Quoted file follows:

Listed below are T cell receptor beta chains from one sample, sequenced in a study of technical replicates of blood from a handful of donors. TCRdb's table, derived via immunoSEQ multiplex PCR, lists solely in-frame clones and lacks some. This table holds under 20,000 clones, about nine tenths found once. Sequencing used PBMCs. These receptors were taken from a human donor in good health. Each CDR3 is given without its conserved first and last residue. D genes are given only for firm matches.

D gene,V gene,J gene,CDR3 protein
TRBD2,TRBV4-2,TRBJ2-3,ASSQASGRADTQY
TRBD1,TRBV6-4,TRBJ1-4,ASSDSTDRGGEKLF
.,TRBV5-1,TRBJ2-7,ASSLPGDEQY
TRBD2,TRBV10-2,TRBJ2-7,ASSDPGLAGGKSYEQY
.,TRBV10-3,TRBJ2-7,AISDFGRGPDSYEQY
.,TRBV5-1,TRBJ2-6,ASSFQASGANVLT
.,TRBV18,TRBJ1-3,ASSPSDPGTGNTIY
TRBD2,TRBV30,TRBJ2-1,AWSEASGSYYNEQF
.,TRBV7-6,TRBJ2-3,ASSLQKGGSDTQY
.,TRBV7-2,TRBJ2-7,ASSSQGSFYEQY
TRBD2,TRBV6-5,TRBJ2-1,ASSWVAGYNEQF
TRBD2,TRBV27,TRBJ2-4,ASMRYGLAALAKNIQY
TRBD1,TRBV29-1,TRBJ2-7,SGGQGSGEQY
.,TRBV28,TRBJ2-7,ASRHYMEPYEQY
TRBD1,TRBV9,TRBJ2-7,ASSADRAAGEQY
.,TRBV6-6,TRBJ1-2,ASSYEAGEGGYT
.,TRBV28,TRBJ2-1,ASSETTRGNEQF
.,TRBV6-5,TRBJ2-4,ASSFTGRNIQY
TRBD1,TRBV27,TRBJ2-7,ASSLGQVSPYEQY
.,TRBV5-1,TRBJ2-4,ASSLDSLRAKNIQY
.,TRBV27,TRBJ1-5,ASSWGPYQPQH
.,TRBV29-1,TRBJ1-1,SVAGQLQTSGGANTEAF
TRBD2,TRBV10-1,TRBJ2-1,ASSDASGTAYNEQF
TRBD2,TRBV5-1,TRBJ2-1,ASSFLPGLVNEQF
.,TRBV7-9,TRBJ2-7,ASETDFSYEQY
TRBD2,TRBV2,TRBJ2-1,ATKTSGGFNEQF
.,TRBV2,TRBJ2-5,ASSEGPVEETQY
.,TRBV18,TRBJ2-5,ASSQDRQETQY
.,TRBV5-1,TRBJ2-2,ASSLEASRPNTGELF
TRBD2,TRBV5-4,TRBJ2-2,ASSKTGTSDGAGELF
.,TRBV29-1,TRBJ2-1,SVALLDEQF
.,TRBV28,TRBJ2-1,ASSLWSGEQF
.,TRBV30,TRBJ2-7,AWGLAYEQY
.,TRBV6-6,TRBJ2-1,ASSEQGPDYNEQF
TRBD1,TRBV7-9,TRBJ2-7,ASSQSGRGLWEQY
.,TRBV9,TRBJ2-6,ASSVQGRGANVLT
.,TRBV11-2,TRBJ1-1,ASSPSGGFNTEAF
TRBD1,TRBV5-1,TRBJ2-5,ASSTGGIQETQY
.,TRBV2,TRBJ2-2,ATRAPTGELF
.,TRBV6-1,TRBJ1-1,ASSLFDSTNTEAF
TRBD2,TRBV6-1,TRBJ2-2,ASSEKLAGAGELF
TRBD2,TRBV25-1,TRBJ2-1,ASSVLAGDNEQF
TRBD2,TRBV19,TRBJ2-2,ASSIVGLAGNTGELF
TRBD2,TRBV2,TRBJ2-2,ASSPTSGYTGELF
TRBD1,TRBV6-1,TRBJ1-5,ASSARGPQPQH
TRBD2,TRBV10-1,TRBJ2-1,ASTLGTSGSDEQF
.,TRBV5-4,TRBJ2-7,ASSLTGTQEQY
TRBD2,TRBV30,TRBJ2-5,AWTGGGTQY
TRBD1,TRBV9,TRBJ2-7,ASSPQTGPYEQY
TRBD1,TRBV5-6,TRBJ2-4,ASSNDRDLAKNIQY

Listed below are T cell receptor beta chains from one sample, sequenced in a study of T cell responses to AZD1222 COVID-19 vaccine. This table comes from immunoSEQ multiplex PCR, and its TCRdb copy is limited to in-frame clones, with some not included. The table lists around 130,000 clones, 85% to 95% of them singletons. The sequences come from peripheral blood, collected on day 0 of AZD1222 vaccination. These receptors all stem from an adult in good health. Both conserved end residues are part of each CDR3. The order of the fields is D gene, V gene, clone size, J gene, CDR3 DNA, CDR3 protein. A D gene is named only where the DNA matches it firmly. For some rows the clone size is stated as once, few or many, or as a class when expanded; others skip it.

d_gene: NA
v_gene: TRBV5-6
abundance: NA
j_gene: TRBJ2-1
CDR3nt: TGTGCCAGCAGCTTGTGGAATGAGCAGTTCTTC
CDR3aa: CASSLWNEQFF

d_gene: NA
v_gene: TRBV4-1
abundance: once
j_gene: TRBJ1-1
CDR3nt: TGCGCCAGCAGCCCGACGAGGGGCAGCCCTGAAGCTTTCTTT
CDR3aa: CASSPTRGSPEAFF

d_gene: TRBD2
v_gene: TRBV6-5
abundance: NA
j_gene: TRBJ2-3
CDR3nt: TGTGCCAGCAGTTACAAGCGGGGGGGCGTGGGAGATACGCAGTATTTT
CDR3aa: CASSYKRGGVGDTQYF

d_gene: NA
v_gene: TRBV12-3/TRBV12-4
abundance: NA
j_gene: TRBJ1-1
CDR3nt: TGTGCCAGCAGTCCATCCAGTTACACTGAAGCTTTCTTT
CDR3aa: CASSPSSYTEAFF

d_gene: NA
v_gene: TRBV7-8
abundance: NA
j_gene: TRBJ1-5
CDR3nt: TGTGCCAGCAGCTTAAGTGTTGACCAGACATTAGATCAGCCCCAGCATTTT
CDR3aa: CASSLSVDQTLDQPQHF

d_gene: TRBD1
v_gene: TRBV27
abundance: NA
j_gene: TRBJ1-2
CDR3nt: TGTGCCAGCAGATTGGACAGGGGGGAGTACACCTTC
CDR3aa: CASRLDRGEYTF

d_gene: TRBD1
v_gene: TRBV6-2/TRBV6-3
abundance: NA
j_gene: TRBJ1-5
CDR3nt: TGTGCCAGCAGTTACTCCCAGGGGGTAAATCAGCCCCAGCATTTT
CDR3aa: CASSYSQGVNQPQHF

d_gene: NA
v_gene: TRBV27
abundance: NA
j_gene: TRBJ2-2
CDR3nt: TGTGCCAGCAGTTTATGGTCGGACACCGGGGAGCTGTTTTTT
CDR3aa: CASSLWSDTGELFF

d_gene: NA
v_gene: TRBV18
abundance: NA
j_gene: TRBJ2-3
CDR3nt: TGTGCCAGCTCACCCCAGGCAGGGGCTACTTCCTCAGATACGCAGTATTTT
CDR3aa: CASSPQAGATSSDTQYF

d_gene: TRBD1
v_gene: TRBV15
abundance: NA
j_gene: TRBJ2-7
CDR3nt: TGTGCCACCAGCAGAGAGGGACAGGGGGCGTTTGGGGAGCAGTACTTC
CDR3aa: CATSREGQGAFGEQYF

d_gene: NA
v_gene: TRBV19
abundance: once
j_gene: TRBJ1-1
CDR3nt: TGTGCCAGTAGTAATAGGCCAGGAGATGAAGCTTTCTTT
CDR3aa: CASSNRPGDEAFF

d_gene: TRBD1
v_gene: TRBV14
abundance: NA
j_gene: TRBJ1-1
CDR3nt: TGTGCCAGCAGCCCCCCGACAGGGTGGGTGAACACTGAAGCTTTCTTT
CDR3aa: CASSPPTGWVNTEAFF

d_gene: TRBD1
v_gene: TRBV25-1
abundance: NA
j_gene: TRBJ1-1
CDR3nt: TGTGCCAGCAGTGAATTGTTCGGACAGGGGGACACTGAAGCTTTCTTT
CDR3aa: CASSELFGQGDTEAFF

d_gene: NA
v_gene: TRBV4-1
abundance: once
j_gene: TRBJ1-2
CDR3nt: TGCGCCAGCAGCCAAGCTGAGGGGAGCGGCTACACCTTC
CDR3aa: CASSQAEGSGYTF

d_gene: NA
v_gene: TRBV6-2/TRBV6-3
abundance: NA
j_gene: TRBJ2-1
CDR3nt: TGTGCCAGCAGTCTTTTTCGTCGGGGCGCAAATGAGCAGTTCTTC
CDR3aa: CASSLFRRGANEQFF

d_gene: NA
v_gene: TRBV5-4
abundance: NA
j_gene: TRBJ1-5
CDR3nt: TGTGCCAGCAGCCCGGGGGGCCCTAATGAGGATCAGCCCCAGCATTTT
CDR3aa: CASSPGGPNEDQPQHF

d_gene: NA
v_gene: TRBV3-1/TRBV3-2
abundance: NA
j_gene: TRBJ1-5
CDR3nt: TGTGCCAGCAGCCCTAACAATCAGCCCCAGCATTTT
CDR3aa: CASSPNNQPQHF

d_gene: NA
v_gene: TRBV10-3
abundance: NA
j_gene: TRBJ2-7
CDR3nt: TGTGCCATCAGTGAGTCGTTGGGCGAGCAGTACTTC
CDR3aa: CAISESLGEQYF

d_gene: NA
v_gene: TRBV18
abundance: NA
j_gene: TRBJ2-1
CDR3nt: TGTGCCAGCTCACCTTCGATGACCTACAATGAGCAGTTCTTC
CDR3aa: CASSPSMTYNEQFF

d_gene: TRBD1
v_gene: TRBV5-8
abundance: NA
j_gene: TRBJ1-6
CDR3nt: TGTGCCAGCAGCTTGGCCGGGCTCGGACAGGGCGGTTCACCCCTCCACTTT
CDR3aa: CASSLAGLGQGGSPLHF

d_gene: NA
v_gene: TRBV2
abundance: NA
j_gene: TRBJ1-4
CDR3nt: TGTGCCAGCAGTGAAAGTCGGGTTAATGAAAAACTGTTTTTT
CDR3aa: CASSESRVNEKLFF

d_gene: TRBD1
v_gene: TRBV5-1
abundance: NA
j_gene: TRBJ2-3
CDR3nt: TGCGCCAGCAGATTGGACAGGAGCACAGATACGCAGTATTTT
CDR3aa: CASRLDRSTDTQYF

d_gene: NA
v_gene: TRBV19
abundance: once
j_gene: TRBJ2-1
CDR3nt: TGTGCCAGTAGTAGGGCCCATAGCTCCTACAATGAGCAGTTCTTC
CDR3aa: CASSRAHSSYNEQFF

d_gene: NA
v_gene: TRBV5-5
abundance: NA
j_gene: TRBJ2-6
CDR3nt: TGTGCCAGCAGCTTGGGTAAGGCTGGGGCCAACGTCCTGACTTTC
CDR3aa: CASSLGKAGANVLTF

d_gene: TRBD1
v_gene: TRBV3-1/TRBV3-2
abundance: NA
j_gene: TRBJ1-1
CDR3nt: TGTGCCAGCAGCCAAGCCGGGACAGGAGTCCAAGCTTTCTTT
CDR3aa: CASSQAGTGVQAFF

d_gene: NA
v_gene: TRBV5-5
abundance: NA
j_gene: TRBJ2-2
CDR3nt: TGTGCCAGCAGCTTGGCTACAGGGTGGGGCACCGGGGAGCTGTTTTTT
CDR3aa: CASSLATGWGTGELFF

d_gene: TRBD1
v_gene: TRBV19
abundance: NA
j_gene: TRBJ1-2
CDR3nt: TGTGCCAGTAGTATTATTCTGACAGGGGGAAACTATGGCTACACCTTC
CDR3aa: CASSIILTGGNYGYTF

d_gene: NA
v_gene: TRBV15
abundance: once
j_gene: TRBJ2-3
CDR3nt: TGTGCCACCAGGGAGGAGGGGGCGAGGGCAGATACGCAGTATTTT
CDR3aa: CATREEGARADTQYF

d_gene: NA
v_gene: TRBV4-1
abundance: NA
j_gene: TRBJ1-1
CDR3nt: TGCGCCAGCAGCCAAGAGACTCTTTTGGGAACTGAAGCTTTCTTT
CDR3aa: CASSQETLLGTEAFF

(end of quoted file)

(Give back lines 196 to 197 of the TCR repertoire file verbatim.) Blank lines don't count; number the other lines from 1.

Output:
CDR3nt: TGTGCCAGCAGCTTGGGTAAGGCTGGGGCCAACGTCCTGACTTTC
CDR3aa: CASSLGKAGANVLTF